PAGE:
NewsPublic Affairs / January 9, 2019

Indiana Farm Bureau Discusses 2019 Legislative Session Priorities

Some of the priorities this session include rural school funding, insuring deployment of expanded broadband, tax values, hemp, confined feeding and township government.Indiana Farm Bureau, 2019 legislative session, Agriculture2019-01-09T00:00:00-05:00
Original story from   IPBS-RJC

Article origination IPBS-RJC
Indiana Farm Bureau Discusses 2019 Legislative Session Priorities

Gov. Eric Holcomb answers Indiana Farm Bureau President Randy Kron's questions about issues impacting the Hoosier agriculture industry.

Samantha Horton/IPB News

Indiana Farm Bureau hosted its legislative kickoff Wednesday bringing together organization members and legislators. Some of the priorities this session include rural school funding, insuring deployment of expanded broadband, tax values, hemp, confined feeding and township government.

The 2018 Farm Bill made industrial hemp a legal agricultural product. In a continuing effort to bring hemp production to the state, the Indiana Farm Bureau has local legislation on its list of priorities for the 2019 lawmaking session.

While the state does allow Purdue University researchers to grow the plant for scientific purposes, no commercial production is allowed. Indiana Farm Bureau government relations director Justin Schneider says he expects a bill to be presented now that hemp is no longer listed as a controlled substance.

“I think the primary thing will just be the creation of the mechanism that you need to have state oversight to comply with the federal requirements,” says Schneider.

Gov. Eric Holcomb says he’s eager and anxious to discuss the plants future in Indiana, but wants to make sure everything is done by the book.

“Anything that we do that’s in response to not just change, but change from Washington D.C., that could have a positive effect, I think it would, for our ag community that it’s regulated appropriately,” says Holcomb.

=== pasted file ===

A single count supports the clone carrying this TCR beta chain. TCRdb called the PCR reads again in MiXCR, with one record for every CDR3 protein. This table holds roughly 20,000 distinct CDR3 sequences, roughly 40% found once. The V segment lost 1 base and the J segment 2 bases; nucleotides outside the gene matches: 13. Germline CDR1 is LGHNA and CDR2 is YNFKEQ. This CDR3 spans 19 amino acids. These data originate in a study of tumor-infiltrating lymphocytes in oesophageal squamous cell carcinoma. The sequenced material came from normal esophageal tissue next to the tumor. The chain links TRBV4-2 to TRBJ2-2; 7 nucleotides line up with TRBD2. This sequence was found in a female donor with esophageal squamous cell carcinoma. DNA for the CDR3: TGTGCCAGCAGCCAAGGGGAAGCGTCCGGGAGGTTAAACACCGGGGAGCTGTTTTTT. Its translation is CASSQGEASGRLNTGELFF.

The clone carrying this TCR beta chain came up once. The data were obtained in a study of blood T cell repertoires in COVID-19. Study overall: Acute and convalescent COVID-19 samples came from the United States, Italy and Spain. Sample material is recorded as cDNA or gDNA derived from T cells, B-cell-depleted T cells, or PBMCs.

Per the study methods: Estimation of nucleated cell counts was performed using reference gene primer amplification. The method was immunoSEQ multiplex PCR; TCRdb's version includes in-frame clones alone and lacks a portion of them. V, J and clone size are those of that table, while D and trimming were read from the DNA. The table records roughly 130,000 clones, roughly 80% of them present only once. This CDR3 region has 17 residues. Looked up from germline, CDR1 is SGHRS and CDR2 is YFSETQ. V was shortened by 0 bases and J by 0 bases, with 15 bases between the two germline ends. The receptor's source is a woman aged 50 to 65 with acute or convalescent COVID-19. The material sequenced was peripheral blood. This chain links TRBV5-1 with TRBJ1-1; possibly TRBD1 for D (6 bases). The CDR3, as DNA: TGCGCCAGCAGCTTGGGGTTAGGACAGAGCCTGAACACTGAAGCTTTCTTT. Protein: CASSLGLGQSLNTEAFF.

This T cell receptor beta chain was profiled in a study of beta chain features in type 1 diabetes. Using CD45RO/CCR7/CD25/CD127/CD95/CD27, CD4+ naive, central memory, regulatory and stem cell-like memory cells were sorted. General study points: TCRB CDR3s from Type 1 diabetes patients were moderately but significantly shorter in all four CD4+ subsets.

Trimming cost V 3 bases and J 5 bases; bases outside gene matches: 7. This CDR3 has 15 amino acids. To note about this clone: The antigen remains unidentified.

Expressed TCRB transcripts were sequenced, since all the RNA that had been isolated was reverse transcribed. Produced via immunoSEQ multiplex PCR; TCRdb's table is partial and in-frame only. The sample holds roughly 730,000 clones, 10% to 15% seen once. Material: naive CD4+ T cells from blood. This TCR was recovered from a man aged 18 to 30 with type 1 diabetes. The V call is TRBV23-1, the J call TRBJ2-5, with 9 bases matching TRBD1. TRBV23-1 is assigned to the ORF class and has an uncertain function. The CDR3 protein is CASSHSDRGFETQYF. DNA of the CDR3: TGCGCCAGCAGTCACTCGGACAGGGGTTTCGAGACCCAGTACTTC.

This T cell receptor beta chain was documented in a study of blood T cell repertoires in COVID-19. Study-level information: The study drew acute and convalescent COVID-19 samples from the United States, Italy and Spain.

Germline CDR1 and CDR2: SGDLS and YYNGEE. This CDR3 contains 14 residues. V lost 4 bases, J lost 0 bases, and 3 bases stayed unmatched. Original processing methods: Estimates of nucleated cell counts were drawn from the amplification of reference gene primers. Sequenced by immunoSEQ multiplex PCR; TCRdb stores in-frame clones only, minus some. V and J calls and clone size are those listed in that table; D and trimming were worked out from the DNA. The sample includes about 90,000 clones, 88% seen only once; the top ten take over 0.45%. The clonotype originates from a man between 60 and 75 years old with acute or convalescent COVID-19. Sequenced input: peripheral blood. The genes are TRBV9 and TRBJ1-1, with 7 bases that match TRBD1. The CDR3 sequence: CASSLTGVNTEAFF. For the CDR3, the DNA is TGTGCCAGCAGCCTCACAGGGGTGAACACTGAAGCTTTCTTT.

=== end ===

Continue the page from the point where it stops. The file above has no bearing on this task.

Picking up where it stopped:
Indiana Farm Bureau President Randy Kron supports the possible addition of a new crop to Hoosier farmers’ portfolios but says demand for the plant needs to be understood.

“I think you go to any basic marketing or economic class they tell you, you gotta have a market before you start doing anything,” he says. “I want to make sure we have the markets so that we don’t raise it and then we say, ‘What do we do with it?’ We gotta make sure we find the markets first.”

So far no hemp specific legislation has been filed for the 2019 session, but Sen. Karen Tallian (D-Portage) has written a bill that would legalize both hemp and marijuana. Lawmakers have until Thursday afternoon to file bills.

While no major rural broadband legislation is expected this year, it was still a hot topic at the Indiana Farm Bureau’s legislative kickoff.

Indiana is investing $100 million to improve rural broadband throughout the state – a project Holcomb updated Wednesday.

“The goal has always been to have the program, the state grant to be rolled out by the end of, no later than the first quarter,” says Holcomb. “We’re on track to do that.”

Indiana Farm Bureau President Randy Kron says high-speed internet is becoming increasingly important, including in farmers’ fields.

“You know, whether it’s insects or fertility issues, there’s a lot of things we use technology for but you gotta have access to the high-speed broadband,” says Kron.

A Purdue University study released last year found that about 93,000 Hoosiers live without fast internet and suggested Indiana could bring in billions more dollars if it invested in quality rural broadband from border to border.

 

 

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